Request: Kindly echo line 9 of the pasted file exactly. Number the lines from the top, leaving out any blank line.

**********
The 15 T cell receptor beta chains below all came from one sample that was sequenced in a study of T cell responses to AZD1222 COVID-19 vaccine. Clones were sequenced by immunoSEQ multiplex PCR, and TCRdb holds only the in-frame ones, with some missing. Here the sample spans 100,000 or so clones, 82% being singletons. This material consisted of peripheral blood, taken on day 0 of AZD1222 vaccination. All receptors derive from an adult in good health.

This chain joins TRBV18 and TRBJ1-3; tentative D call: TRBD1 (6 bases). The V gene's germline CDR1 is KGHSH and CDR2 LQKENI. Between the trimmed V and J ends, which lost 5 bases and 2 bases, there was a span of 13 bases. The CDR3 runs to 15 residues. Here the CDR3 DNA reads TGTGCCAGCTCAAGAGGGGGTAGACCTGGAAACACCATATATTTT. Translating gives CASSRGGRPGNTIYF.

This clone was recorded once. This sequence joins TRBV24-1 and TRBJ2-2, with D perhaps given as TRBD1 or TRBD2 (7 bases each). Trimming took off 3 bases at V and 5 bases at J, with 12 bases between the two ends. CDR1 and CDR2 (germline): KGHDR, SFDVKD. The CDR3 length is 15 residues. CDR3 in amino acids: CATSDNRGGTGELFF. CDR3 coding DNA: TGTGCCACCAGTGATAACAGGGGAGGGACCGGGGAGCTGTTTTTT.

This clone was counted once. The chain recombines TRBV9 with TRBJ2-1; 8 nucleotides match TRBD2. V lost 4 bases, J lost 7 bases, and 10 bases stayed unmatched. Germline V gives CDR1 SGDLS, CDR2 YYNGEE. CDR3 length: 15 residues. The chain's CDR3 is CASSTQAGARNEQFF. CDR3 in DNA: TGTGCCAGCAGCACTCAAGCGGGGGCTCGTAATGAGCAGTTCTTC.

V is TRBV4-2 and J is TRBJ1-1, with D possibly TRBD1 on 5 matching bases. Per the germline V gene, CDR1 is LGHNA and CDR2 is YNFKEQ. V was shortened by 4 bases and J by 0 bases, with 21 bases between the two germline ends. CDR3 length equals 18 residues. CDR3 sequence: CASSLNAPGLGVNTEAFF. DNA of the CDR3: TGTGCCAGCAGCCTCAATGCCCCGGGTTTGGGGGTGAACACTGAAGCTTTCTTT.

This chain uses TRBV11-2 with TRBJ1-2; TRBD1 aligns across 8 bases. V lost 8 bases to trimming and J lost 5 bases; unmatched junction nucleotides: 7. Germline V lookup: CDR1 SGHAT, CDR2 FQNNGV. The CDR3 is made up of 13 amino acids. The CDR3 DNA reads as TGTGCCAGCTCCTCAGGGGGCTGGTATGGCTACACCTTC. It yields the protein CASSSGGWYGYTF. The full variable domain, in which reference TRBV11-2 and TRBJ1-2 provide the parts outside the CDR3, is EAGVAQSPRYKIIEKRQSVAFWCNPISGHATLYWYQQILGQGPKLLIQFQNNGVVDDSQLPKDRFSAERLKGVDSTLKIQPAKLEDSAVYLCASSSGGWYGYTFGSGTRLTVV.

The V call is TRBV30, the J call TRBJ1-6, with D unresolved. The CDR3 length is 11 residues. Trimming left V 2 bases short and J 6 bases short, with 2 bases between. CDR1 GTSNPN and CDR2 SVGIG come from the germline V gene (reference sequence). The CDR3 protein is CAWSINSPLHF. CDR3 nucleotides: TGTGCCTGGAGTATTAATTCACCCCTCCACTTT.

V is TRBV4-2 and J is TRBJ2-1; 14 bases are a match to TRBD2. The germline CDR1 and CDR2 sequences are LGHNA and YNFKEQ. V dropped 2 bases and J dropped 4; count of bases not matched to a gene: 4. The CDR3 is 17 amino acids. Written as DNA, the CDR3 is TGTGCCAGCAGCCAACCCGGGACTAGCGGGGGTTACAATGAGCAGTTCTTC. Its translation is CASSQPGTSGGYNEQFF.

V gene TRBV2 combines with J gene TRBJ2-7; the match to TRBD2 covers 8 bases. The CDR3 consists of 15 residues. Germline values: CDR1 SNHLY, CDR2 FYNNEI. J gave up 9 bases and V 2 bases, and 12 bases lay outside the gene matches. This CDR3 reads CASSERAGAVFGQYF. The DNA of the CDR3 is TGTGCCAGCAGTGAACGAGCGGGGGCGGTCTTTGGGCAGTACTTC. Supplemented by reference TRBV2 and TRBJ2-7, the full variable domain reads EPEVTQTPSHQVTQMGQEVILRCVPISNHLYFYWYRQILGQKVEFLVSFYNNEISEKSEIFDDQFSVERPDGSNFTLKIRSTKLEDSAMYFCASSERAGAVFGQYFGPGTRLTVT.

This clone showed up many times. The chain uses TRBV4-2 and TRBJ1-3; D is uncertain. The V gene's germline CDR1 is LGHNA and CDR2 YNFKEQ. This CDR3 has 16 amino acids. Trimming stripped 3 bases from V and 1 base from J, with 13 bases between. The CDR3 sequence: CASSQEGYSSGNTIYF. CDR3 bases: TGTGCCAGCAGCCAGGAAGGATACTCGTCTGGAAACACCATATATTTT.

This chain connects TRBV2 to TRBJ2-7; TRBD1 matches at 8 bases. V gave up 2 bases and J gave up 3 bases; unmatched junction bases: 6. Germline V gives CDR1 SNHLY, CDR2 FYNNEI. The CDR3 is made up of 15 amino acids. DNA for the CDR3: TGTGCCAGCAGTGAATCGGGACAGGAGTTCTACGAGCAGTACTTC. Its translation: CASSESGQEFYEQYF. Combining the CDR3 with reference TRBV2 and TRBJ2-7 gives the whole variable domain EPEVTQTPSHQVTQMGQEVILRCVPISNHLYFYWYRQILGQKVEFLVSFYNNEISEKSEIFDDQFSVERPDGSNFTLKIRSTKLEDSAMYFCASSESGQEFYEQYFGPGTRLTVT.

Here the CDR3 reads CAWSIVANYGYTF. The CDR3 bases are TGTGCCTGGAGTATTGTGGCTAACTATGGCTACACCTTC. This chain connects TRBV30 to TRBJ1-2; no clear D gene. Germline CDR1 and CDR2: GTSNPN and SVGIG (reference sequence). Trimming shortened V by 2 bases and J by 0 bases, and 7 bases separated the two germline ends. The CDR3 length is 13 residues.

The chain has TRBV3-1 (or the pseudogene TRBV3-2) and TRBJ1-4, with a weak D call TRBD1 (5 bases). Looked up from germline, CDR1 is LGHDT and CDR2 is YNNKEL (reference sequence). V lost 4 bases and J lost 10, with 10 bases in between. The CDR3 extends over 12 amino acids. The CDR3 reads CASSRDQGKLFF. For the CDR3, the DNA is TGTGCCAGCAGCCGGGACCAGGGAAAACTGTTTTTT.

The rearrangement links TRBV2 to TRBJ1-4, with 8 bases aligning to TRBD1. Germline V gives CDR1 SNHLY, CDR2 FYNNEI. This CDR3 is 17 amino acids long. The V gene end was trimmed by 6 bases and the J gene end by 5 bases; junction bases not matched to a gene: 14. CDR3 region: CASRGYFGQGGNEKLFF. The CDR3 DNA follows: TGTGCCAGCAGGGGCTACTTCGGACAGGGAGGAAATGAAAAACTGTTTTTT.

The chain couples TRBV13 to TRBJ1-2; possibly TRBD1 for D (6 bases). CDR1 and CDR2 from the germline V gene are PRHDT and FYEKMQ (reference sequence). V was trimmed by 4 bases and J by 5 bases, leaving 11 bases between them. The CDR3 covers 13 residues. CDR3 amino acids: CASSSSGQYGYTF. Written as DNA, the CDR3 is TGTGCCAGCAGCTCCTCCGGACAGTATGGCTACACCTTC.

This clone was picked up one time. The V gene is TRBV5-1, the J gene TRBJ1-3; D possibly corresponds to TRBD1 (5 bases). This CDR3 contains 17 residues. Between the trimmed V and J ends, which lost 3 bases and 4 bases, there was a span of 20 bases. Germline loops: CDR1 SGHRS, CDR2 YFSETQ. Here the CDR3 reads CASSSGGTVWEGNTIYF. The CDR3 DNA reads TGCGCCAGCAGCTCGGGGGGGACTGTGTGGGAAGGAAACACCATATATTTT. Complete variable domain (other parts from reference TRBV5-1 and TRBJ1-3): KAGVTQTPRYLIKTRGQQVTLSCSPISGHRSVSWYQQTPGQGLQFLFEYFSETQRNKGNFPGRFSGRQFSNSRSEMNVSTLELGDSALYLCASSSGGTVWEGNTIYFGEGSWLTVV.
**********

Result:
V gene TRBV2 combines with J gene TRBJ2-7; the match to TRBD2 covers 8 bases. The CDR3 consists of 15 residues. Germline values: CDR1 SNHLY, CDR2 FYNNEI. J gave up 9 bases and V 2 bases, and 12 bases lay outside the gene matches. This CDR3 reads CASSERAGAVFGQYF. The DNA of the CDR3 is TGTGCCAGCAGTGAACGAGCGGGGGCGGTCTTTGGGCAGTACTTC. Supplemented by reference TRBV2 and TRBJ2-7, the full variable domain reads EPEVTQTPSHQVTQMGQEVILRCVPISNHLYFYWYRQILGQKVEFLVSFYNNEISEKSEIFDDQFSVERPDGSNFTLKIRSTKLEDSAMYFCASSERAGAVFGQYFGPGTRLTVT.